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Paradigm shift with mixed feelings: Germany finally adopts gender self-determination law

Today, the German Parliament has adopted a legal gender recognition law based on self-determination. The new law ends four decades of patronising trans people and declaring trans people as mentally ill. 

TGEU welcomes the adoption of the law as a paradigm shift. However, we regret that anti-trans arguments were given an unnecessarily large amount of space in the law-making process leading to mixed feelings amongst trans people about the law. 

Once the law comes into force in November, Germany will be the 12th European country to have legal gender recognition based on self-determination.

What is in the new law? 

In the future, a person can change their gender marker and name by making a declaration before the civil registry.

Children over 14 years old will be able to make the declaration themselves but will need their parents’ agreement. A family court can step in cases where the parents don’t agree to the change. For children under 14, the parents will, if they agree, make the declaration on behalf of the child. Children will also have to self-declare that they are well advised. TGEU member organisation Bundesverband Trans* is concerned that this might introduce a requirement to receive a mental health diagnosis through the back door.

Refugees, stateless persons and people with an unlimited residency title can also change their gender marker in the same way. However, there is a further deterioration for people with a renewable residence permit. If this is revoked, a current change to the gender entry can be revoked retroactively.

Before making the declaration the person will have to wait three months. Another change is possible only after one year.

In addition, the law regulates questions of registration of parenthood, data protection, and mandatory change of key documents.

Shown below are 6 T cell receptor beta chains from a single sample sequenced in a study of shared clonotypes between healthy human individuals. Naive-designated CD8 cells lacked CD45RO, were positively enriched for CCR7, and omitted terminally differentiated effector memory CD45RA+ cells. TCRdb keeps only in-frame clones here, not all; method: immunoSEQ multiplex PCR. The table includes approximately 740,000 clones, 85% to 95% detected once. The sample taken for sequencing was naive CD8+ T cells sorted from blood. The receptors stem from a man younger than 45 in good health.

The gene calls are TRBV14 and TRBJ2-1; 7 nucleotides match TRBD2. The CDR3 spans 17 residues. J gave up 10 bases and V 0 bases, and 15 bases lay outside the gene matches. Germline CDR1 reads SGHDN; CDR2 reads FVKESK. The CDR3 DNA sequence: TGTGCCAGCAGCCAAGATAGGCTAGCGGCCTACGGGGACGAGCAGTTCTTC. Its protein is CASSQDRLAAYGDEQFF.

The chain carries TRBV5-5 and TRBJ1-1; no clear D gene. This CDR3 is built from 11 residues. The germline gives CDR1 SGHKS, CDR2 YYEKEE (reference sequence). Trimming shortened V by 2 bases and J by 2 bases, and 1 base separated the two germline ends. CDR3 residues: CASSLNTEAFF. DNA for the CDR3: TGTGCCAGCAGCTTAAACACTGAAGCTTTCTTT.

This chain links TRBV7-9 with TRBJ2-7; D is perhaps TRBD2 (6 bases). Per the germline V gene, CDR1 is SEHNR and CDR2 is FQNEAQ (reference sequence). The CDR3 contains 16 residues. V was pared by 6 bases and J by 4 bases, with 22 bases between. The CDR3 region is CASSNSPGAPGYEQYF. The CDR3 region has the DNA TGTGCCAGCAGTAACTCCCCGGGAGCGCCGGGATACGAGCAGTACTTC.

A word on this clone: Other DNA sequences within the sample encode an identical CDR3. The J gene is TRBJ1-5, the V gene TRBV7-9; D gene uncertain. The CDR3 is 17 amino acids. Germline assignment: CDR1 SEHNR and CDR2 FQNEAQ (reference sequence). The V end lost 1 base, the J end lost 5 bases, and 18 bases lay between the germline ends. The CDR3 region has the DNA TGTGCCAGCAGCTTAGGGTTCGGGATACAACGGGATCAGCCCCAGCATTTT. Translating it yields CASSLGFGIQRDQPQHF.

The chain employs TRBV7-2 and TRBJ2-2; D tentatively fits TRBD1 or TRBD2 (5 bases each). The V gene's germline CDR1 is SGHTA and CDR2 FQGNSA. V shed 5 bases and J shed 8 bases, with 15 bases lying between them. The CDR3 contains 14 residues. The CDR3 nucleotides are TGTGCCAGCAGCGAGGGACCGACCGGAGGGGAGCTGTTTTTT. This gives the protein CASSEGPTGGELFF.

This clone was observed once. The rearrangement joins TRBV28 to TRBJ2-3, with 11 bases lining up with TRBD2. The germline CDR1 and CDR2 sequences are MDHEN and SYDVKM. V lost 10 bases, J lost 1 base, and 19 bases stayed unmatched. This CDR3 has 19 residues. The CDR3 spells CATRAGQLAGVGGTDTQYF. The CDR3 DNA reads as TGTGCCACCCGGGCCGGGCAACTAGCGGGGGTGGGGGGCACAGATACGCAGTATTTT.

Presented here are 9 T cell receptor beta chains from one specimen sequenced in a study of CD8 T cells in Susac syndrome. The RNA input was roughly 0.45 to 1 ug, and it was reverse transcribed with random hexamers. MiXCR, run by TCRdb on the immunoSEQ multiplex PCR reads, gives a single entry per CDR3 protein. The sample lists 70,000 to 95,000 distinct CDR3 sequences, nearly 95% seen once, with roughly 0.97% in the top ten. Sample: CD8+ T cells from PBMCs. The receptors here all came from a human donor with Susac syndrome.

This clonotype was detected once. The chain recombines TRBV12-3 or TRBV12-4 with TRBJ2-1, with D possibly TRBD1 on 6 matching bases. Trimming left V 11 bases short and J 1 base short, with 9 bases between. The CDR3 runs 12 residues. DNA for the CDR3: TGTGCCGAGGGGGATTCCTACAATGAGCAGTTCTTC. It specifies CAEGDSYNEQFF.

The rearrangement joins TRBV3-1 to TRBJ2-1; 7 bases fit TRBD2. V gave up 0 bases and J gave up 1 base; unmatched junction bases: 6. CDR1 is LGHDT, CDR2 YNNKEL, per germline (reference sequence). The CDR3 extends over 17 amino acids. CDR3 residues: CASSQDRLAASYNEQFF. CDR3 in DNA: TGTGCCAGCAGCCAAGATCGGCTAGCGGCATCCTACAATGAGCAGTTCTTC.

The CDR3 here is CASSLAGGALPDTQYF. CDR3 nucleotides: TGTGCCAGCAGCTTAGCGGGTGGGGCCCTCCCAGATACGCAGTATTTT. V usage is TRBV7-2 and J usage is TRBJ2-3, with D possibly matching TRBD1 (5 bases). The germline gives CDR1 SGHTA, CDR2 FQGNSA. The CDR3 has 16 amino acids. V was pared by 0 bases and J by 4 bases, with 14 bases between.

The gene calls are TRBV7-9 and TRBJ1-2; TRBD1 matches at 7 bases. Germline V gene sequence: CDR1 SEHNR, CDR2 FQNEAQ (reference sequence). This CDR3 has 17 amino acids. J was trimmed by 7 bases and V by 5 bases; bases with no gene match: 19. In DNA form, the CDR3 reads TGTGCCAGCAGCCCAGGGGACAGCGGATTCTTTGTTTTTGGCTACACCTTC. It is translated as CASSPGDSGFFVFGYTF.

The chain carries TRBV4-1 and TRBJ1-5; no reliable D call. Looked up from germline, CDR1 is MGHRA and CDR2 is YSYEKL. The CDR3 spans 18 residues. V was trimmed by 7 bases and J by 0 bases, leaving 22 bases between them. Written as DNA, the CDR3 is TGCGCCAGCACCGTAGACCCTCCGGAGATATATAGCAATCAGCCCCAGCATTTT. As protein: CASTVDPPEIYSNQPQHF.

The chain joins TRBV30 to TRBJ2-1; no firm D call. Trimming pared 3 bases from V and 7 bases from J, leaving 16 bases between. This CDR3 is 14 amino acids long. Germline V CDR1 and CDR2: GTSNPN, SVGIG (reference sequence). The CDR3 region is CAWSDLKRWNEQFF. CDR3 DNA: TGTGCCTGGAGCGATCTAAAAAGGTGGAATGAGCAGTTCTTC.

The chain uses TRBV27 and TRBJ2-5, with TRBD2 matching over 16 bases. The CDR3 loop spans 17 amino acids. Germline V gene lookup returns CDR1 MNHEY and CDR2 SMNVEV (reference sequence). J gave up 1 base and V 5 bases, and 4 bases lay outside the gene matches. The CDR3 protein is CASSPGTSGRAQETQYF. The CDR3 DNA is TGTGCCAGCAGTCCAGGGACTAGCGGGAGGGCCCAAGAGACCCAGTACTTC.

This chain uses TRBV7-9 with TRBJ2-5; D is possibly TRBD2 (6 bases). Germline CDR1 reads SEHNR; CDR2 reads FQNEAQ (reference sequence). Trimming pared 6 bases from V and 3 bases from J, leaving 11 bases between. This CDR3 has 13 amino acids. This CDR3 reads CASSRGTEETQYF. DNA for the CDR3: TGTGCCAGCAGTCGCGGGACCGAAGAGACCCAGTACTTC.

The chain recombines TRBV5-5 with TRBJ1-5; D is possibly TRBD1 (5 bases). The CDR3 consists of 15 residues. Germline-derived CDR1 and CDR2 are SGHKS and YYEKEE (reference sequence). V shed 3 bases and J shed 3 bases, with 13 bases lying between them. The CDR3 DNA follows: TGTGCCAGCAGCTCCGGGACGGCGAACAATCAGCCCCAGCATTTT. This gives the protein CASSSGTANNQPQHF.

The law also contains harmful and unnecessary provisions. The provisions imply trans people and in particular, trans women and trans feminine people are a threat to the rights and wellbeing of cis women, children and others. The adopted law is the result of a lengthy two-year legislative process that saw very loud anti-trans voices being given unnecessary space. At the same time, self-determination received a lot of public support from progressive civil society, welfare organisations and religious groups. 

What’s next?

After today’s vote, the lower house (Bundesrat) will again debate the law without the possibility to change it. From August, it will be possible to sign up at the registry office so that the first people can make the declaration in time for the law to come into force on 1 November 2024.

What does the trans community in Germany say?

Many voices in the trans community in Germany are unhappy with the law, for its harmful provisions (see above) and the accompanying toxic debate. 

At the same time, it is widely acknowledged that the new procedure means a paradigm shift from the previous court procedure. The current process is a lengthy, costly procedure and involves severe mental health testing and diagnosis. 

The community is preparing to take aspects of the new law that are incompatible with human rights to the courts.